Upon the recent death of the conservative British historian Paul Johnson, the right-wing journal Public Discourse praised Johnson as the “historian of human dignity.” Another recent piece in the Washington Post by Justin Dyer—executive director of the conservative Civitas Institute at the University of Texas—emphasized that the American nation’s founders believed that “concepts of fundamental human dignity and moral equality are rooted, ultimately, in the book of Genesis.”
We might contrast the vaguely narcotic, soporific impact of these recent mentions of human dignity to a famous article published in 2008 by Harvard University’s Steven Pinker, entitled “The Stupidity of Dignity.” Pinker alerts us that much lies beneath the surface use of this otherwise anodyne term.
What does “human dignity” mean? As always, Donald Trump rips the façade away for us. In September 2017, Trump delivered a stemwinder of a speech before the United Nations General Assembly in New York City. This address, authored by the architect of Trump’s ill-fated “Muslim Ban,” Stephen Miller, provided Trump with the opportunity to strut and swagger before the entire world. Trump invoked the term “dignity” three separate times, pairing it with the terms human nature, rule of law, freedom, and peace, thus making it a major theme.
The 1948 Universal Declaration of Human Rights proclaimed that “recognition of the inherent dignity and of the equal and inalienable rights of all members of the human family is the foundation of freedom, justice and peace in the world.” No doubt, Stephen Miller’s language was intended, generally speaking, to invoke these lofty goals. However, Miller also smuggled into Trump’s UN address a more politically specific meaning of “human dignity,” derived from Catholic natural law moral philosophy, and more directly aligned with the ways Paul Johnson and Justin Dyer made use of the term.
To flesh out this meaning, let’s consider Dignity Health, a Catholic hospital system which in 2019 merged with Catholic Health Initiatives to become CommonSpirit Health, the 5th-largest (and the 2nd-largest non-profit) hospital system in the United States. Here’s how Dignity Health explains its adoption of the term “dignity” to represent its identity to the world. “Holding the value of dignity means we show respect for persons, not for anything they do or any rank they hold, but because they reflect the face of God.”
Dignity Health possesses deep and intricate ties to the Catholic Church, along with its institutions, theology, and ethics. Dignity’s Vice-President for Ethics and Justice Education Carol Bayley said, “We have our feet in Catholic mud, there is no denying it.” The hospital considers itself a ministry and views its mission as sacred. Hence, the concept of dignity is freighted with specific Catholic inflections of the term.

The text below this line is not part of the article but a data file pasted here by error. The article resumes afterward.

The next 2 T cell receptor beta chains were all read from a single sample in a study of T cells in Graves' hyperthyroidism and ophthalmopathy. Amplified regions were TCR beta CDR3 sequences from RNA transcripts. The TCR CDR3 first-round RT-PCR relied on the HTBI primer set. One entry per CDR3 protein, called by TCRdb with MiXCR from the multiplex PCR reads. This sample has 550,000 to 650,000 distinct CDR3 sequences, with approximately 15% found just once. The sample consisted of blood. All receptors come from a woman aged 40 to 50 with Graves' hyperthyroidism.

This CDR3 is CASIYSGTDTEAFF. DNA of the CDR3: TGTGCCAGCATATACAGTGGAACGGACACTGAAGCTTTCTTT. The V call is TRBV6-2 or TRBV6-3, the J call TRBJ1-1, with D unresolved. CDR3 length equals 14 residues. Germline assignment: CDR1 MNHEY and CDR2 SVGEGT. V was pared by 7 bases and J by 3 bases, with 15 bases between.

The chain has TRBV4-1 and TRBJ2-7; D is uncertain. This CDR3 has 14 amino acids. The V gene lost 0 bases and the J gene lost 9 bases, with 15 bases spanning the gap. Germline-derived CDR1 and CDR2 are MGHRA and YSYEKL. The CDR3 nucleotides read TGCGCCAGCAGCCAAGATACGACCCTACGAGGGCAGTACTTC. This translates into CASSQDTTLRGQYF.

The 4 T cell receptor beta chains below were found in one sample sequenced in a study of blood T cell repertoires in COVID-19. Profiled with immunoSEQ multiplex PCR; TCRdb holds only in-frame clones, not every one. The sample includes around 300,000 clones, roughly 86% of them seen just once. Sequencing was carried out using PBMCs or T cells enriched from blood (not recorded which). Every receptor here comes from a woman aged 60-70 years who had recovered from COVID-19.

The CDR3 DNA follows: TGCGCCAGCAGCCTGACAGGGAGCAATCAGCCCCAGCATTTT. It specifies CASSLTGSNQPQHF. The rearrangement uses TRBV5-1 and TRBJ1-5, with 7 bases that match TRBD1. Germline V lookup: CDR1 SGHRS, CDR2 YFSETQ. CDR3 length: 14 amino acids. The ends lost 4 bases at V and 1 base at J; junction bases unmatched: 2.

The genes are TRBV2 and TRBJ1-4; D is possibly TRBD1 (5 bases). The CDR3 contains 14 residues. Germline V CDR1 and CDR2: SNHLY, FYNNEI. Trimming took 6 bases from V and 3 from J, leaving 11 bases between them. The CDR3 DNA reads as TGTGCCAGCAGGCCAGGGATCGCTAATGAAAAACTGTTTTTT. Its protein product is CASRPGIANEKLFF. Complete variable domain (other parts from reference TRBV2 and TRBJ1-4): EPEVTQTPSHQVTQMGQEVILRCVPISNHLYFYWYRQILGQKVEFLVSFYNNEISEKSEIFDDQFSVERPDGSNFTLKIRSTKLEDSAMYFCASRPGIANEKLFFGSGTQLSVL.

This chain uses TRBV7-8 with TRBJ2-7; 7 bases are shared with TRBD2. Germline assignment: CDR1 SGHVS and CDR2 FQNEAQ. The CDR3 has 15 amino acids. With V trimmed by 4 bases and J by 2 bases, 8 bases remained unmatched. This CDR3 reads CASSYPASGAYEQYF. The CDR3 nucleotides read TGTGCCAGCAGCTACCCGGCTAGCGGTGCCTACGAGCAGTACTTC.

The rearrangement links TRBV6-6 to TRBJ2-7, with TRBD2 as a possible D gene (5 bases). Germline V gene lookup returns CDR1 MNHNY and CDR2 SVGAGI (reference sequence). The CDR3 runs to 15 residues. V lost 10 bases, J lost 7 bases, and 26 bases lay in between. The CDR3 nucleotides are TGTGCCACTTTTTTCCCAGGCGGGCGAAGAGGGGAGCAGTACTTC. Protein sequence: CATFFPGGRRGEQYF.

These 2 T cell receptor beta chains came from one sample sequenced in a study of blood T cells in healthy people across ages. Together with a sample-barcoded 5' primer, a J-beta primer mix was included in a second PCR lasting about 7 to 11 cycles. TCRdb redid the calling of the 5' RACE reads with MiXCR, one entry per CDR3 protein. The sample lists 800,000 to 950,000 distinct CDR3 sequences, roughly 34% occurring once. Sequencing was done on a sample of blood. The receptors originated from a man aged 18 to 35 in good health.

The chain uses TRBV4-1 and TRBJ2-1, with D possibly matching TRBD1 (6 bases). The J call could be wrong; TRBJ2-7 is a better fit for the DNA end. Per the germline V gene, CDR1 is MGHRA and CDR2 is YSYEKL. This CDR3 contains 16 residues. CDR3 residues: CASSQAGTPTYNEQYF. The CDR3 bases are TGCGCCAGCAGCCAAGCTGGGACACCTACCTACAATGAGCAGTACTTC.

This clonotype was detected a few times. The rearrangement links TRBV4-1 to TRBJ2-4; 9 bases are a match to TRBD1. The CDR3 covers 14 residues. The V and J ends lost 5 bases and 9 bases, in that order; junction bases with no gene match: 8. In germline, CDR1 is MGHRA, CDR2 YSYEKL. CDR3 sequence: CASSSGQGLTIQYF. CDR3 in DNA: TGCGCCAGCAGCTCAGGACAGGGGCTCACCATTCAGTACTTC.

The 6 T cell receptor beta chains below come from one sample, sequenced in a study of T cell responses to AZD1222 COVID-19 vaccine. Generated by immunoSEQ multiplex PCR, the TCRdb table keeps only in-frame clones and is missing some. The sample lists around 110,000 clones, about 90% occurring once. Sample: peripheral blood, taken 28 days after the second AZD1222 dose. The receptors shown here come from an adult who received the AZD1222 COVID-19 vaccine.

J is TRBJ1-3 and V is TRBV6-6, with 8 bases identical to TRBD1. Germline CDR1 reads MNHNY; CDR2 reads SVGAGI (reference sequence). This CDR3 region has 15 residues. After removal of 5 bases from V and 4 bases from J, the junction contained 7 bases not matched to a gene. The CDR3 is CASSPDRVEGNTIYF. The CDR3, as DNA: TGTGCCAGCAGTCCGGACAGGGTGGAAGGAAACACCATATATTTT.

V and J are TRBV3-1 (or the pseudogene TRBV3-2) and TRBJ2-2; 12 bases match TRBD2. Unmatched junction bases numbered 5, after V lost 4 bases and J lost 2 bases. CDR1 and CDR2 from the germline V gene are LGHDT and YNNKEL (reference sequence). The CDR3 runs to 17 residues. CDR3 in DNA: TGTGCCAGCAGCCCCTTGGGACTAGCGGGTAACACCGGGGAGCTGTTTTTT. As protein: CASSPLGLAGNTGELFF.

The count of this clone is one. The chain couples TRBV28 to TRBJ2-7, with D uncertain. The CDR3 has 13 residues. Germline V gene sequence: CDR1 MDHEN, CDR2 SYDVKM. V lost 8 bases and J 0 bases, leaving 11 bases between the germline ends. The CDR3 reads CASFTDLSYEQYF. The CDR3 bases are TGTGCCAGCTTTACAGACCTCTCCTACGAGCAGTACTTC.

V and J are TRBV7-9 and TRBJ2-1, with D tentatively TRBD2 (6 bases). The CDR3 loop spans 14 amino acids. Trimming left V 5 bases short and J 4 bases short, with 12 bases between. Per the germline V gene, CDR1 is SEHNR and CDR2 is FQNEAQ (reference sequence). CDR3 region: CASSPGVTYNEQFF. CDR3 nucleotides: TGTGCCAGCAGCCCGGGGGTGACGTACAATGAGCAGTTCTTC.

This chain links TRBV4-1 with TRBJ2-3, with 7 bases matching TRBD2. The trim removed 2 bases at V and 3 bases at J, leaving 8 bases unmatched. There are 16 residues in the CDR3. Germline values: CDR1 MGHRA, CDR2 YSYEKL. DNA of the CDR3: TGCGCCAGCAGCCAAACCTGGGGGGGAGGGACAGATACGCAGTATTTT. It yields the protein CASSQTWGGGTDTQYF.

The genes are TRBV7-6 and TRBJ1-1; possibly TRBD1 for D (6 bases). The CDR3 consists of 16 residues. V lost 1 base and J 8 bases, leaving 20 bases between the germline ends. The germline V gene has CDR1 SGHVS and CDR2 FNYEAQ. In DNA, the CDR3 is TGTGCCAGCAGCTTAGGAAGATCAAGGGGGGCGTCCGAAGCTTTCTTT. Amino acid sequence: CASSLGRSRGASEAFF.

For Dignity Health, respecting dignity means working toward the “common good.” On the surface it means making no distinctions with regard to age, gender identity, sexual orientation, religion, culture, race, and ethnicity. At bottom, however, dignity conceived as respect of humans as the “face of God” (imago Dei) is about reverence for the “sanctity of human life,” from conception to natural death.
These values conform closely to the precepts of Thomist natural law moral philosophy and to the spirit of the 1948 Universal Declaration of Human Rights. Ironically, however, the belief that human dignity is contingent upon some abstract reflection of “the face” of God has led us into dark places that subvert these universal values.
For instance, one might be forgiven for noting that the commitment of Dignity Health to the “sanctity of human life,” based upon the notion that humans are created in the image of God, is most evident at its nascent and terminal stages. Governed by the Ethical and Religious Directives for Catholic Health Services (which itself refers to “dignity” on more than two dozen occasions), Dignity Health does not perform “direct abortion”; it does not support “reproductive technologies” that occur outside a woman’s body, including in-vitro fertilization (IVF); and it does not participate in physician-assisted suicide for the pain-wracked or terminally ill.
The Ethical Directives remind us that the Catholic Church views each of these practices as “intrinsically evil.” From this perspective, the hospital system’s notion of human dignity is both generally about the “sanctity of human life” and specifically about a rooted, restrictive, and inviolable vision of religious, sexual and reproductive morality.
The turbulent bioethics debates of the first decade of the 21st century—which provide the context for the Steven Pinker essay on the stupidity of dignity—were deemed significant enough to produce a 577-page collection of essays about dignity. In this volume, an illustrious collegium of mostly conservative Catholic and Jewish physicians, scientists, and philosophers—including Richard John Neuhaus, Robert P. George, and David Gelernter— anchor human dignity to Judeo-Christian religious foundations. As Neuhaus writes, “The concept of the dignity of the human person [is] a form of understanding that is carefully reasoned, frankly moral and unapologetically acknowledged as religious.”